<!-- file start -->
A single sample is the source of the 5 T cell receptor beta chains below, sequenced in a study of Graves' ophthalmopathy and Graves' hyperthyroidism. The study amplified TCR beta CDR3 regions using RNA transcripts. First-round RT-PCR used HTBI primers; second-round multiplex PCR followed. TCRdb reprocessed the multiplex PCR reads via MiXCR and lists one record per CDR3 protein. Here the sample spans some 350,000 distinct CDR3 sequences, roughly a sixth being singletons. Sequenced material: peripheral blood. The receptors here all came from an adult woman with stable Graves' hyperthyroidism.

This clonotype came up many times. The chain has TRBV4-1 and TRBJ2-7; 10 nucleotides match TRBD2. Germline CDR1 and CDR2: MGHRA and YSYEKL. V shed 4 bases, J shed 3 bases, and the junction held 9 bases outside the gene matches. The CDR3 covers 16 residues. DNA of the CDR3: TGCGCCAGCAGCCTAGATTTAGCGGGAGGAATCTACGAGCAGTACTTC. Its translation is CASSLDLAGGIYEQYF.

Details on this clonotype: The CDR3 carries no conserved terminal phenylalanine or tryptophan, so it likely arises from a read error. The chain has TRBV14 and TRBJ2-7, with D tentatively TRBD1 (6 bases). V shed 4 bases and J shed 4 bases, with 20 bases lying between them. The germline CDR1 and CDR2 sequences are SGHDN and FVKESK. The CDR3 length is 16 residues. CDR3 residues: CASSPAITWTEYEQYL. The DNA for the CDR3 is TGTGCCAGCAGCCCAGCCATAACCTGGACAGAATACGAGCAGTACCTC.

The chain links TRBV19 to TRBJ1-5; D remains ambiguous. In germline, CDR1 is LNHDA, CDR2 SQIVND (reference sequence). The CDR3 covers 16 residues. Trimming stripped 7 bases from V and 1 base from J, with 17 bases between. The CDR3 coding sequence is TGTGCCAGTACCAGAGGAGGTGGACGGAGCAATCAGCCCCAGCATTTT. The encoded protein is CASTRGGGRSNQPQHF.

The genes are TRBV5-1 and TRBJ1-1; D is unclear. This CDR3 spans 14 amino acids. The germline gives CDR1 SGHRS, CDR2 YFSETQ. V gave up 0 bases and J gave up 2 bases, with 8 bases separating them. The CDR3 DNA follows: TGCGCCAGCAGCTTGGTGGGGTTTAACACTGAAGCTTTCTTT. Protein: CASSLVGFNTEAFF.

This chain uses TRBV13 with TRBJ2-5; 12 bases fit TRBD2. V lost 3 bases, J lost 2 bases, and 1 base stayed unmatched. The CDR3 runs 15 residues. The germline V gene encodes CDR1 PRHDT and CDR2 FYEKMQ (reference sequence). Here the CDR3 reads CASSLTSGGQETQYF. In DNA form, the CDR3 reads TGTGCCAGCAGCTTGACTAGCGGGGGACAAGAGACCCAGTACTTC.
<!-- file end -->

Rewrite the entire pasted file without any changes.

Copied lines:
A single sample is the source of the 5 T cell receptor beta chains below, sequenced in a study of Graves' ophthalmopathy and Graves' hyperthyroidism. The study amplified TCR beta CDR3 regions using RNA transcripts. First-round RT-PCR used HTBI primers; second-round multiplex PCR followed. TCRdb reprocessed the multiplex PCR reads via MiXCR and lists one record per CDR3 protein. Here the sample spans some 350,000 distinct CDR3 sequences, roughly a sixth being singletons. Sequenced material: peripheral blood. The receptors here all came from an adult woman with stable Graves' hyperthyroidism.

This clonotype came up many times. The chain has TRBV4-1 and TRBJ2-7; 10 nucleotides match TRBD2. Germline CDR1 and CDR2: MGHRA and YSYEKL. V shed 4 bases, J shed 3 bases, and the junction held 9 bases outside the gene matches. The CDR3 covers 16 residues. DNA of the CDR3: TGCGCCAGCAGCCTAGATTTAGCGGGAGGAATCTACGAGCAGTACTTC. Its translation is CASSLDLAGGIYEQYF.

Details on this clonotype: The CDR3 carries no conserved terminal phenylalanine or tryptophan, so it likely arises from a read error. The chain has TRBV14 and TRBJ2-7, with D tentatively TRBD1 (6 bases). V shed 4 bases and J shed 4 bases, with 20 bases lying between them. The germline CDR1 and CDR2 sequences are SGHDN and FVKESK. The CDR3 length is 16 residues. CDR3 residues: CASSPAITWTEYEQYL. The DNA for the CDR3 is TGTGCCAGCAGCCCAGCCATAACCTGGACAGAATACGAGCAGTACCTC.

The chain links TRBV19 to TRBJ1-5; D remains ambiguous. In germline, CDR1 is LNHDA, CDR2 SQIVND (reference sequence). The CDR3 covers 16 residues. Trimming stripped 7 bases from V and 1 base from J, with 17 bases between. The CDR3 coding sequence is TGTGCCAGTACCAGAGGAGGTGGACGGAGCAATCAGCCCCAGCATTTT. The encoded protein is CASTRGGGRSNQPQHF.

The genes are TRBV5-1 and TRBJ1-1; D is unclear. This CDR3 spans 14 amino acids. The germline gives CDR1 SGHRS, CDR2 YFSETQ. V gave up 0 bases and J gave up 2 bases, with 8 bases separating them. The CDR3 DNA follows: TGCGCCAGCAGCTTGGTGGGGTTTAACACTGAAGCTTTCTTT. Protein: CASSLVGFNTEAFF.

This chain uses TRBV13 with TRBJ2-5; 12 bases fit TRBD2. V lost 3 bases, J lost 2 bases, and 1 base stayed unmatched. The CDR3 runs 15 residues. The germline V gene encodes CDR1 PRHDT and CDR2 FYEKMQ (reference sequence). Here the CDR3 reads CASSLTSGGQETQYF. In DNA form, the CDR3 reads TGTGCCAGCAGCTTGACTAGCGGGGGACAAGAGACCCAGTACTTC.